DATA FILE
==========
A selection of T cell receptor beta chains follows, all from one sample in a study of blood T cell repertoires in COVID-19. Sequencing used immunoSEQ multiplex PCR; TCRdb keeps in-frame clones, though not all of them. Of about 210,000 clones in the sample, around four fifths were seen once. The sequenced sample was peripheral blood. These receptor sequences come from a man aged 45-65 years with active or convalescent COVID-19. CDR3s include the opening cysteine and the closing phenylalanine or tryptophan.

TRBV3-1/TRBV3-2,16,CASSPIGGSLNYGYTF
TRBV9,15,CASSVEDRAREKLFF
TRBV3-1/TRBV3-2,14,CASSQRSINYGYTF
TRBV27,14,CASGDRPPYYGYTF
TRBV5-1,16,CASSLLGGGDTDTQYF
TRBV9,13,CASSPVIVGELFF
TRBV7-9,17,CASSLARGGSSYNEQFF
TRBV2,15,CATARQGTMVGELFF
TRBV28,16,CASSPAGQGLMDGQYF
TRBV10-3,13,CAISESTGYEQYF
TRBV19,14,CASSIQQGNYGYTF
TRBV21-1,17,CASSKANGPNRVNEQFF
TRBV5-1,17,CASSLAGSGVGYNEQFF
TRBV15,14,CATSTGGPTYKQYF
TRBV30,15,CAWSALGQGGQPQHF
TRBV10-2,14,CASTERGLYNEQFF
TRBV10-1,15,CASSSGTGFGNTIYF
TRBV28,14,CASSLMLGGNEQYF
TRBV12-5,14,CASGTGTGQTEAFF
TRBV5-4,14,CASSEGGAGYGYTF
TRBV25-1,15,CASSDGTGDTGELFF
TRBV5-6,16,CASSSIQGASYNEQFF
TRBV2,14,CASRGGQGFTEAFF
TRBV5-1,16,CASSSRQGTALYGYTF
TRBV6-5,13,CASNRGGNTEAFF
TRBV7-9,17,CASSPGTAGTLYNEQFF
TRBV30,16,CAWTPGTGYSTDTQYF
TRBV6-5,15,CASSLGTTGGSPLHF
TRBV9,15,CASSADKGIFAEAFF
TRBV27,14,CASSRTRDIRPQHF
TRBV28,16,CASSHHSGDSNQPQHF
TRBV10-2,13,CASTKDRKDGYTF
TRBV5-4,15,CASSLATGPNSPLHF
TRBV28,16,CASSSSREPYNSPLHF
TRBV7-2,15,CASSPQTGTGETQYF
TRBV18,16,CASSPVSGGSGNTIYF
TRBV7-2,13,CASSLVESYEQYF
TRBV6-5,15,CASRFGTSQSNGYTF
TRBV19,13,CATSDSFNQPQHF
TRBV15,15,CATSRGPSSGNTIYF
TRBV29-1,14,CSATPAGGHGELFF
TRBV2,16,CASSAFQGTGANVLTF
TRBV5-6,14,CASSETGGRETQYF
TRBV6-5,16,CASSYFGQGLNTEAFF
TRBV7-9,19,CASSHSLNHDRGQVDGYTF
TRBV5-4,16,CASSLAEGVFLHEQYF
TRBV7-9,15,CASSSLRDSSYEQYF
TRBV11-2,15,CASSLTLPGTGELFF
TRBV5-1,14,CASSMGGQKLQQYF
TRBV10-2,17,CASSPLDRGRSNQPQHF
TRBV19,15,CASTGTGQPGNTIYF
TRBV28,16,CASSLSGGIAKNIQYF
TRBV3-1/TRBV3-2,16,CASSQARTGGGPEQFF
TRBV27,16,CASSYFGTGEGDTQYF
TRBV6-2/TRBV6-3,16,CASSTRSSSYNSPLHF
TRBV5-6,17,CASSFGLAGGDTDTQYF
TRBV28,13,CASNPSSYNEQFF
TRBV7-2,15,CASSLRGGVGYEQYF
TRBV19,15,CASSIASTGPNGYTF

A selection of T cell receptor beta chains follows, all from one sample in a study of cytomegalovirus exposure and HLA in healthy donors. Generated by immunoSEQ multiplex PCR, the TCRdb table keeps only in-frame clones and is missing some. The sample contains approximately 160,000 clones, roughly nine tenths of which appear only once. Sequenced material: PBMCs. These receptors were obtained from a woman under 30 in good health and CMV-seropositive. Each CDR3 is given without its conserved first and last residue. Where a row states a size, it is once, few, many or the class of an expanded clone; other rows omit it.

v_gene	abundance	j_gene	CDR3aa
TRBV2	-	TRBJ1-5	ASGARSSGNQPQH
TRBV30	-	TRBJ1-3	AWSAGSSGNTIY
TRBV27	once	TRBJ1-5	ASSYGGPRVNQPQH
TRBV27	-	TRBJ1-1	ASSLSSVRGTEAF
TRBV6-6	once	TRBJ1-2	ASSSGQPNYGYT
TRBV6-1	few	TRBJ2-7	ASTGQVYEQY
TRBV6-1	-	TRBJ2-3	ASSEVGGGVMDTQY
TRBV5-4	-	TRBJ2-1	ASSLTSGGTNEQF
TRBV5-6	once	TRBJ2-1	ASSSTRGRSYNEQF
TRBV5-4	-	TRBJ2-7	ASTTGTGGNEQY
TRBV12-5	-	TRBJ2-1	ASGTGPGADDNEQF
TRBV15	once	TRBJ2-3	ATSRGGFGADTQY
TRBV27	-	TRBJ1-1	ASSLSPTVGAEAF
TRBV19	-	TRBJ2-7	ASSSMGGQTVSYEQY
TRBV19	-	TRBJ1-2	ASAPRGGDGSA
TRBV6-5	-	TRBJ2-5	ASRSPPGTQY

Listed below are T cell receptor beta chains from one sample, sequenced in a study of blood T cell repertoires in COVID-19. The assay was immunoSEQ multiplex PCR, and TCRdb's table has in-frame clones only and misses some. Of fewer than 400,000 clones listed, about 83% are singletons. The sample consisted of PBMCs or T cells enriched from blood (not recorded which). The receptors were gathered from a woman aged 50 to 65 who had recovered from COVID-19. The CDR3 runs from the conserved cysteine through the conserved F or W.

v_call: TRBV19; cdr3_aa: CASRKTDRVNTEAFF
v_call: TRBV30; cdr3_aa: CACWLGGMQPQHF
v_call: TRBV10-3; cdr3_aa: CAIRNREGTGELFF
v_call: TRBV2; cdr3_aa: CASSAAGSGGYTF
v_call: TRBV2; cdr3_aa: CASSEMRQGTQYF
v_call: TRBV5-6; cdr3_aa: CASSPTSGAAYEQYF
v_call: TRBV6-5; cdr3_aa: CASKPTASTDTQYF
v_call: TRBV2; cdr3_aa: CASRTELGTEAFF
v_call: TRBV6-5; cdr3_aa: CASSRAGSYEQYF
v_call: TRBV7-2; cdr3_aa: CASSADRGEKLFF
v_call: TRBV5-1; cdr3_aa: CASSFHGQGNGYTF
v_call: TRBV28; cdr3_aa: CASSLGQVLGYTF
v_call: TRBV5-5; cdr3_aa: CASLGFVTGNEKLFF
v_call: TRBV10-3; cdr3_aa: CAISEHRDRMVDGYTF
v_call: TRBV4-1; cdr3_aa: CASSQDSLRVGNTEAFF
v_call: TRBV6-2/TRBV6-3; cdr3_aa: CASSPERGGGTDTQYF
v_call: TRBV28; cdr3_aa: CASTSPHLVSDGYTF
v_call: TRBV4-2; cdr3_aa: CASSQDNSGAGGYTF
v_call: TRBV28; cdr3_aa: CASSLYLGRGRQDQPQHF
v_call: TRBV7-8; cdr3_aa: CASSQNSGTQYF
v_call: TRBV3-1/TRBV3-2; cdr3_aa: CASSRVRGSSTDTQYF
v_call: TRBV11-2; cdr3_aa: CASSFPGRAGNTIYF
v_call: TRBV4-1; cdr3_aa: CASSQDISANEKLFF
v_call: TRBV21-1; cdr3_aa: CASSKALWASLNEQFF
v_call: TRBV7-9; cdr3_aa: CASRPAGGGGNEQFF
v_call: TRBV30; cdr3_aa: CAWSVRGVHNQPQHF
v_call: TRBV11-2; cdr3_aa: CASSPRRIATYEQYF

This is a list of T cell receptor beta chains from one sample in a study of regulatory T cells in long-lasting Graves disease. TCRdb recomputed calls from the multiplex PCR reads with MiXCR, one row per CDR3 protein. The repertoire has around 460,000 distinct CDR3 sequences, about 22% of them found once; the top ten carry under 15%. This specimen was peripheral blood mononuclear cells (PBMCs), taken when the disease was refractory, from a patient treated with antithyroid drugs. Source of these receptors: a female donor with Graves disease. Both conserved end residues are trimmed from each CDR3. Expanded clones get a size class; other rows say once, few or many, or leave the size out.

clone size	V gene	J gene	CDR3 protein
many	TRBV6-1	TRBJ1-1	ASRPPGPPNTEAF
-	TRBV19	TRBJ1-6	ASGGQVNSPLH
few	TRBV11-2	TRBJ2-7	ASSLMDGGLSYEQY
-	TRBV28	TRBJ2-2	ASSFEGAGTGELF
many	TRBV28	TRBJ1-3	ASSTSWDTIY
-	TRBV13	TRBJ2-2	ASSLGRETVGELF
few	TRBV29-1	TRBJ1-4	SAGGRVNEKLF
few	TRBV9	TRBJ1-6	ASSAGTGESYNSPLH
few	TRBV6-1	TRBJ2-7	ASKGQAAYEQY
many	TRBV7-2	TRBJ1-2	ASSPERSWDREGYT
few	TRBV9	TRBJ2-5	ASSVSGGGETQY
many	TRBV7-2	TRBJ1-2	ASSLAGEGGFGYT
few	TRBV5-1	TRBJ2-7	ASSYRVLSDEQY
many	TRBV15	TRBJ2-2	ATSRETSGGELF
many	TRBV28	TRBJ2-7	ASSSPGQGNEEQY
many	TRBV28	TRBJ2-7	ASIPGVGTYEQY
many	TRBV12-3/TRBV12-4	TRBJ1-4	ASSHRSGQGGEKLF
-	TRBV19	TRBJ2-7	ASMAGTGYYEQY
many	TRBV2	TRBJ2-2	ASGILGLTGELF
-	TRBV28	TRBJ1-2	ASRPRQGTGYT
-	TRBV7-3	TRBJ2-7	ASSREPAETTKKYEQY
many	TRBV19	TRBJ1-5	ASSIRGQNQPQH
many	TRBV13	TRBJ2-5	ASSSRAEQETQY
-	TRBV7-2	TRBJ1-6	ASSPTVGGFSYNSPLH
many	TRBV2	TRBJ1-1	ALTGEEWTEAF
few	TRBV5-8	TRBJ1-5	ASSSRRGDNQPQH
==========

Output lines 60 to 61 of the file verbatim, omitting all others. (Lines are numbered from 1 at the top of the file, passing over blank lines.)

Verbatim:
TRBV19,15,CASSIASTGPNGYTF

A selection of T cell receptor beta chains follows, all from one sample in a study of cytomegalovirus exposure and HLA in healthy donors. Generated by immunoSEQ multiplex PCR, the TCRdb table keeps only in-frame clones and is missing some. The sample contains approximately 160,000 clones, roughly nine tenths of which appear only once. Sequenced material: PBMCs. These receptors were obtained from a woman under 30 in good health and CMV-seropositive. Each CDR3 is given without its conserved first and last residue. Where a row states a size, it is once, few, many or the class of an expanded clone; other rows omit it.